Wrecking balls are threatening the beautiful bridges that Charles Mattaini designed and built throughout Southwestern Ontario …
ELORA, Ontario – A small, simple tombstone in this village marks Charles Mattaini’s final resting place.
It’s been heavily weathered since being carved in 1947, yet it might outlast the other massive monuments around Ontario that salute Mattaini’s time with us on this orb.
Nobody is swinging a wrecking ball at the small tombstone, but wrecking balls are threatening the beautiful bridges Mattaini designed and built throughout Southwestern Ontario. Many of those famous bowstring arch bridges are nearly 100 years old and having trouble carrying today’s heavy volume of road traffic across Ontario rivers.
They’re rapidly being replaced, but some heritage fans are campaigning to save the bridges; if not as active traffic bridges at least still standing beside their modern replacements as a footbridge over a river.
In one case a 66-ton bridge was picked up in one piece and moved 20 kilometres to the Wellington County Museum in Fergus. It’s now part of the 47-kilometre-long Elora Cataract Trailway that connects the Grand River to the Credit River and is part of the Trans Canada Trail.
Charles Borromeo Mattaini was 19 when he immigrated to Canada in 1892 from Italy and brought with him an appreciation and knowledge of concrete and stone arches that he had acquired while carving tunnels through the Alps to connect Italy and Switzerland.
Soon after he arrived in Fergus, 18 kilometres north of Guelph, be started his own construction company. At first he made concrete garden statues, often of naked women, but had trouble selling them to his Scottish neighbours. He said Irish immigrants did want them, but couldn’t afford them.
Mattaini had never built a bridge when Wellington County sought bids to build one over the Grand River. County councilors had never before seen the bridge design Mattaini submitted.
It had concrete arches soaring high above the bridge deck. Mattaini pointed out not only is it quite decorative; it also eliminates the need for supportive arches below the deck and therefore ideal for bridges where the riverbanks are not very high.
It was called a Bowstring Bridge because of its profile. The design was also often called a Rainbow Arch Bridge, again because of its shape.
Mattaini’s firm eventually built close to 70 of these bowstring bridges around Southwestern Ontario, primarily in Wellington and Waterloo counties, but also in Peel, Grey and Bruce counties.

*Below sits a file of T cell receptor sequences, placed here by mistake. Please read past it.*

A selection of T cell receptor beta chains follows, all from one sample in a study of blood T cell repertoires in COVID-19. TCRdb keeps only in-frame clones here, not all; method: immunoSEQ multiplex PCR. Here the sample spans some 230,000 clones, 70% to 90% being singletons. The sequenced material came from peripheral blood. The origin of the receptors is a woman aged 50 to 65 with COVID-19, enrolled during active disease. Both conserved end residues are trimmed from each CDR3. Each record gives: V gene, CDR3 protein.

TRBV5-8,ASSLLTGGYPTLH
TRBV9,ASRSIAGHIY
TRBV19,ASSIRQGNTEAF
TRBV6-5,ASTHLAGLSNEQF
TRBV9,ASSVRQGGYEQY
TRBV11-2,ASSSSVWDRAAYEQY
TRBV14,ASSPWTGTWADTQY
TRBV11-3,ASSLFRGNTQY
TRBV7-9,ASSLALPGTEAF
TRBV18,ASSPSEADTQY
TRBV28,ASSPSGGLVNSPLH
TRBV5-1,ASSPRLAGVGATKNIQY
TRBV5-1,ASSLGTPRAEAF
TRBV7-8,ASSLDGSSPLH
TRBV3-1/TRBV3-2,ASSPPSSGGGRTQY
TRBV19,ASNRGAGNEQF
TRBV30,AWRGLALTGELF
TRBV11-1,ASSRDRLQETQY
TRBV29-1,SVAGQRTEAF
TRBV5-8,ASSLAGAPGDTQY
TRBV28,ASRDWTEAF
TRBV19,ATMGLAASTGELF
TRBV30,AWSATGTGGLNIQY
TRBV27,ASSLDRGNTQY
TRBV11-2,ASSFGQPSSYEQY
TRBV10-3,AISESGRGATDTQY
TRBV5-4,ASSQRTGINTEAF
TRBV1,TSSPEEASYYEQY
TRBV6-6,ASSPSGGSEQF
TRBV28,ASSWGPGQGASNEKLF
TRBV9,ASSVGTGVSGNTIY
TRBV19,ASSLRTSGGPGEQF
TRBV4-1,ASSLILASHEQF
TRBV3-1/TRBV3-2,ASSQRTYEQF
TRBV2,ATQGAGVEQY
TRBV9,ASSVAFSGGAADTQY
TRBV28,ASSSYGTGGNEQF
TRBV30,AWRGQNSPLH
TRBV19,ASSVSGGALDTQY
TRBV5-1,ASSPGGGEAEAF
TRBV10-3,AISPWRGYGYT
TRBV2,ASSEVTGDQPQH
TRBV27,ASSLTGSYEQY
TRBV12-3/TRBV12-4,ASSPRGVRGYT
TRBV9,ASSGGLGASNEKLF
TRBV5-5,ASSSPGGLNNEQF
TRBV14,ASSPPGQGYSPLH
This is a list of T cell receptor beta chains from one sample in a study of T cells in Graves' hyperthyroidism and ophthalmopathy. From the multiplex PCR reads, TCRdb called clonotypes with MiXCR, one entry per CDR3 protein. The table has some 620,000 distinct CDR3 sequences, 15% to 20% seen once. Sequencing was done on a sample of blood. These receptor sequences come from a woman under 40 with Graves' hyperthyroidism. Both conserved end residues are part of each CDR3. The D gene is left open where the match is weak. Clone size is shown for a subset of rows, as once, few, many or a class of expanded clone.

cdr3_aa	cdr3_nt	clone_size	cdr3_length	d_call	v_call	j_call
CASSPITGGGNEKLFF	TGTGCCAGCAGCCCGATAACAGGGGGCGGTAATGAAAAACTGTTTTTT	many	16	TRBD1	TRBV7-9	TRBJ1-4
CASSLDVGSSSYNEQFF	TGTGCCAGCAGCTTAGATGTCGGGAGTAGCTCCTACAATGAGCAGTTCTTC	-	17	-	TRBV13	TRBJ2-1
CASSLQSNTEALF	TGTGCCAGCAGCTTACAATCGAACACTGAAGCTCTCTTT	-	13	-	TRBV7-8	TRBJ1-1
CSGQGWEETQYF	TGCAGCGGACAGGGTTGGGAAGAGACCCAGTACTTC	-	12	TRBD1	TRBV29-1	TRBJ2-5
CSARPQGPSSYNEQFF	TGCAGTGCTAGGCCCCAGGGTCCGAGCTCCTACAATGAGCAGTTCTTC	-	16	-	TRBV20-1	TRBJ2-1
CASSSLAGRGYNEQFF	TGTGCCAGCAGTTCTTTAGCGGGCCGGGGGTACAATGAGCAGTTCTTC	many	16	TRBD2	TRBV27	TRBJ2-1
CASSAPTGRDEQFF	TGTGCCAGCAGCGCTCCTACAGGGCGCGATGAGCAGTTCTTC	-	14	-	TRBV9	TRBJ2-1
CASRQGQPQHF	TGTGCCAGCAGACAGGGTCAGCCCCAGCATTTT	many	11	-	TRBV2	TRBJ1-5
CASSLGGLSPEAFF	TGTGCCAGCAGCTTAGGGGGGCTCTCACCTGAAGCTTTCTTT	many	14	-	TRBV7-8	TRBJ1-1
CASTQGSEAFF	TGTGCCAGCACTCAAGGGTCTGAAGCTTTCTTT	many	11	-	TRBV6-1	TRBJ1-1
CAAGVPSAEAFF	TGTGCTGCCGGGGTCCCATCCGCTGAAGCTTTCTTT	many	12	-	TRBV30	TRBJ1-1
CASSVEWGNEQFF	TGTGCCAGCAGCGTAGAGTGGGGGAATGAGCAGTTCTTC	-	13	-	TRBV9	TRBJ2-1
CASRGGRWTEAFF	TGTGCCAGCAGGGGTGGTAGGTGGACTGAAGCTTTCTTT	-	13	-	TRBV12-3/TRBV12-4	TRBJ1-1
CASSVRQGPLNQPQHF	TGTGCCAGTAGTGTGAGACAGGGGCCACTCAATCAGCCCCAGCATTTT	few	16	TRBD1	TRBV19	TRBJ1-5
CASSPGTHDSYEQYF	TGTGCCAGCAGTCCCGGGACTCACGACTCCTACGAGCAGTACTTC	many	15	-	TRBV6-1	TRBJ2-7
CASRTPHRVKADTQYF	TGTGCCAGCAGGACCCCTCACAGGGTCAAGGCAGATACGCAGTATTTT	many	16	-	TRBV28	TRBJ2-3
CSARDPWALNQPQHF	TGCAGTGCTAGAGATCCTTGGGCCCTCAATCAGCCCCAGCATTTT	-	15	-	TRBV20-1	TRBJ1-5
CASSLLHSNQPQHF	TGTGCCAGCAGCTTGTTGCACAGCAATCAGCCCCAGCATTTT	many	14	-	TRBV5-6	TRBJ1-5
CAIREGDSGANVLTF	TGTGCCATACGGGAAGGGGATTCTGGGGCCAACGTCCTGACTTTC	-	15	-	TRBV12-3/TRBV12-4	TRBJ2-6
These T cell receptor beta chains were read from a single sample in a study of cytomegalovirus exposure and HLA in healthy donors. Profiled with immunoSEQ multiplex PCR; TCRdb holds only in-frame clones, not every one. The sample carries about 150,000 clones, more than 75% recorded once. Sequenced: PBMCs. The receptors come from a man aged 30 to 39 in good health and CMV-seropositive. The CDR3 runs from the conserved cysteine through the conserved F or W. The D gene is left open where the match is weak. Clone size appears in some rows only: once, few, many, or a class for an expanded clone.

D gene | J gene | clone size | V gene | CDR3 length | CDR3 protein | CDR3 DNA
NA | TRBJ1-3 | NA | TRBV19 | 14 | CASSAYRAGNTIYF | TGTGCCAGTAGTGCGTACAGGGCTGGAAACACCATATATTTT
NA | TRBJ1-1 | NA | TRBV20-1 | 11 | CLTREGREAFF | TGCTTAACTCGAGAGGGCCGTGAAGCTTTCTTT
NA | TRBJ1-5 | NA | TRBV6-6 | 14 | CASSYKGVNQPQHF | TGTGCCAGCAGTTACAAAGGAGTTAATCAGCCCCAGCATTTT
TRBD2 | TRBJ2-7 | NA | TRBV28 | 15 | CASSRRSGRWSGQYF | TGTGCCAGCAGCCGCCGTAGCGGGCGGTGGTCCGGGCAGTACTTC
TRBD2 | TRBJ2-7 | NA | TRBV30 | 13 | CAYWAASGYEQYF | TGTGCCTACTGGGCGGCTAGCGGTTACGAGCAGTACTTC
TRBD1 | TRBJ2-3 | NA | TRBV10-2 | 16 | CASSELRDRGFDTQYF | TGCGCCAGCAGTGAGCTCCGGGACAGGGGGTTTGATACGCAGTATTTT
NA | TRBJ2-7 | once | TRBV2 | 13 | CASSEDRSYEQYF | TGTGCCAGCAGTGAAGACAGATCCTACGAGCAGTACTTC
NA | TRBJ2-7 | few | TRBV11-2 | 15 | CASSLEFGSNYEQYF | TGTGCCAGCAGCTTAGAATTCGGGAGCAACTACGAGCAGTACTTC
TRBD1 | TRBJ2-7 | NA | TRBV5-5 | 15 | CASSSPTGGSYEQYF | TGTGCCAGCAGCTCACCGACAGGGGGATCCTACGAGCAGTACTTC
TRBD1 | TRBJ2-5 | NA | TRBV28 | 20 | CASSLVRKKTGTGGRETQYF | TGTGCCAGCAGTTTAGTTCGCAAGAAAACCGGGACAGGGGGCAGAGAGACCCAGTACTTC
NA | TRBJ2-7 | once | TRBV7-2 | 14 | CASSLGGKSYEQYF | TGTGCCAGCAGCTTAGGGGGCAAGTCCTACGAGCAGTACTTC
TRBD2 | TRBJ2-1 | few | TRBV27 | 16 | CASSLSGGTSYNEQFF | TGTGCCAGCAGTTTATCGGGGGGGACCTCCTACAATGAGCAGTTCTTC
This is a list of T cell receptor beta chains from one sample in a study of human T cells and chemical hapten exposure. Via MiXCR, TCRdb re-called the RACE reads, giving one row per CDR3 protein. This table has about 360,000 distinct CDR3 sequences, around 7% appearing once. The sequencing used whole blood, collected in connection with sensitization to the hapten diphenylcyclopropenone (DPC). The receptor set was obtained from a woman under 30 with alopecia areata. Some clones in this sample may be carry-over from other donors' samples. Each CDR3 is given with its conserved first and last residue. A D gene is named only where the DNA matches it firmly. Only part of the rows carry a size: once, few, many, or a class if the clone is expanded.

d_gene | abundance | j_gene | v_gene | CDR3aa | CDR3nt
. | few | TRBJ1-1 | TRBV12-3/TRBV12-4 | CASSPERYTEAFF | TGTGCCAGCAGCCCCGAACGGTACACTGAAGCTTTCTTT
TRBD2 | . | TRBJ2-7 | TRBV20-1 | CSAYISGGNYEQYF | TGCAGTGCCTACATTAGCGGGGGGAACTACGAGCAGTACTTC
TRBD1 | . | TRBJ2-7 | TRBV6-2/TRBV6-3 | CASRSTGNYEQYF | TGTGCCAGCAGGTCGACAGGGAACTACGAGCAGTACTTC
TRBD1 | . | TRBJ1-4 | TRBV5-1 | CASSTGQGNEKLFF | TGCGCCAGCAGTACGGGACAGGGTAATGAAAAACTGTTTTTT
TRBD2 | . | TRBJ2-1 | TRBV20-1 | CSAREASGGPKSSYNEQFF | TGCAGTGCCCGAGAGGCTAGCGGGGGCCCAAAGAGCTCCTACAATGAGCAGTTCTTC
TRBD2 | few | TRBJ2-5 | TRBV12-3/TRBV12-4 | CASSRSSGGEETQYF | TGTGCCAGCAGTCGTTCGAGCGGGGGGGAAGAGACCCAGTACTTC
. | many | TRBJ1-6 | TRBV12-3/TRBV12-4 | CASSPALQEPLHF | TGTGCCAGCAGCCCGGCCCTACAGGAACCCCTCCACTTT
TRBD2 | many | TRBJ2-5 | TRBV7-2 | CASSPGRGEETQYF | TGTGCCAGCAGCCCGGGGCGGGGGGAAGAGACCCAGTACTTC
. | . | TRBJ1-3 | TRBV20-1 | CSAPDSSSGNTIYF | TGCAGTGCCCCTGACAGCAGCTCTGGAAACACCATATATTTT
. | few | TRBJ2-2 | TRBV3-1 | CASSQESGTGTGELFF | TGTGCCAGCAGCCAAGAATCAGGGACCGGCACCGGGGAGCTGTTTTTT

The arch bridges are popular with photographers and landscape painters because they’re often in a rural or natural setting.
Mattaini never patented his arch bridge design. He said it was a gift to the country that welcomed him to a new life. He encouraged foremen on his various construction crews building bridges around the province to sign their names in the wet concrete. One bridge carries the name Marie Mattaini – Charles’ wife – who never went near the construction site. It was a joke/gift from her husband.
The construction crews often camped on the riverbanks where they were building a bridge.
Using Mattaini’s design the Randolph MacDonald Construction Company of Toronto built the longest bowstring bridge in Canada in 1927. It’s a nine-arch bridge stretching 213 metres across the Grand River in Caledonia, a few kilometres up stream from where The Grand empties into Lake Erie.
Even this historic bridge is scheduled to be demolished, although many locals are trying to find an alternative.
The seven-arch Freeport bowstring bridge on King Street in Kitchener was built across the Grand River in 1926 and still plays a vital role in the community’s life because it underwent a $3.5 million rehabilitation in 2003. When it was built in 1926 it introduced a new concept in road bridges – an attached pedestrian sidewalk.
Pat Mestern, Mattaini’s granddaughter, is a well-known novelist and blogger who lives in Fergus. She writes about her visits to some of her grandfather’s bridges to say goodbye, as they’ll soon have a date with a wrecking ball.
His construction firm did general construction work too. He built the Fergus Grand Theatre in 1926 and it is today one of the most popular entertainment venues in Wellington County.
If we can’t keep his bowstring bridges alive, shouldn’t a group or somebody at least see that his tombstone doesn’t succumb to Elora’s weather?